Fully electric Formula E opens in Beijing
The world’s first fully electric motor racing series, featuring battery-powered cars, was launched in Beijing on Saturday and the move could inspire groundbreaking innovations in electric vehicle technology.
The opening season of Formula E will feature 10-races on an international circuit with the finale scheduled for London in June 2015.
It is supported by motorsport's governing body, the Federation Internationale de l'Automobile (FIA), and the creators and team owners are aiming to make significant progress in the development of electric car technology.
Saturday’s Beijing ePrix took place at the Olympic Park, venue of the 2008 Olympics, and the cars made 25 laps on the 3.44-kilometer course in front of a reported crowd of 75,000.
An estimated 40 million viewers tuned in top watch the race on television.
The new series was contrived by FIA president, Jean Todt, and Spanish businessman, Alejandro Agag, in 2011.
Sir Richard Branson, four-time Formula One champion Alain Prost, and Hollywood actor Leonardo DiCaprio are among the team owners.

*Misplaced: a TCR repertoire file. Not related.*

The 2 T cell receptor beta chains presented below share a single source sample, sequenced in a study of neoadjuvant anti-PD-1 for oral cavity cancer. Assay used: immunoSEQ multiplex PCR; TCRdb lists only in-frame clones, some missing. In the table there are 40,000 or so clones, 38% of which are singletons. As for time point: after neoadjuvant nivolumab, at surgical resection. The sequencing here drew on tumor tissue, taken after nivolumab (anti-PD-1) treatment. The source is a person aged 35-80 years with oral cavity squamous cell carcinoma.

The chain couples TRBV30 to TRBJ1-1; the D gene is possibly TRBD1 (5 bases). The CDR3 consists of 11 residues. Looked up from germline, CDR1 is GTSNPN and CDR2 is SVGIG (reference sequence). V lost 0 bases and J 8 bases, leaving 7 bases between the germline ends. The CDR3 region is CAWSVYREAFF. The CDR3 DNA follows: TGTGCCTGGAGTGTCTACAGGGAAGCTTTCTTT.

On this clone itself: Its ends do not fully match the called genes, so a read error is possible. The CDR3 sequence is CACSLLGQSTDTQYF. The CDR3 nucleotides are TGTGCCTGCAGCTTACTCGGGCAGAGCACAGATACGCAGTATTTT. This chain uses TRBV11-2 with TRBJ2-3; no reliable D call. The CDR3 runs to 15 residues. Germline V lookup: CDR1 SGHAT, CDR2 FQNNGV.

Drivers included Prost’s son Nicolas, and the nephew of racing legend Ayrton Senna, Bruno.
The drivers all raced a version of the Spark-Renault SRT_01E, which is equipped with a battery weighing nearly 800 pounds and has enough power for 20 to 30 minutes of hard racing.
The cars can reach speeds of 225 km/h (140 mph) and can accelerate from 0 to 60 miles per hour in three seconds but the drivers had to change vehicle halfway through the race due to lack of battery power.
Agag, CEO of Formula E, said: "Two years ago the FIA had a vision of creating a championship which has close racing, entertainment and sustainability at its heart. This weekend, that vision became a reality. To see 20 fully electric cars racing towards the first corner was a very special moment for me and for everyone involved. We truly believe this weekend marks a new era of motorsport that embraces sustainable mobility and we are incredibly grateful to all our investors, teams, drivers, partners, event operators, personnel, and of course the FIA, for helping us make this such a success."
The inaugural race of the series ended in dramatic fashion as a crash at the last turn of the final lap involving the leading cars of Nicolas Prost and Nick Heidfeld allowed Brazilian Lucas di Grassi of the Audi Sport ABT team to win.
Prost and Heidfeld were unscathed after the collision.
A new gimmick called the FanBoost allows fans to vote for their favourite drivers with the top three receiving a two and a half second power boost.
China is aiming to put five million electric cars on the road by 2020 in an effort to reduce pollution and reports suggest that the Chinese government was keen to host the race to promote electric cars.
The championship now heads to Putrajaya, Malaysia, on 22 November, before stopping at Miami, Buenos Aires, Monte Carlo and Berlin, before concluding in London's Battersea Park on 27 June next year.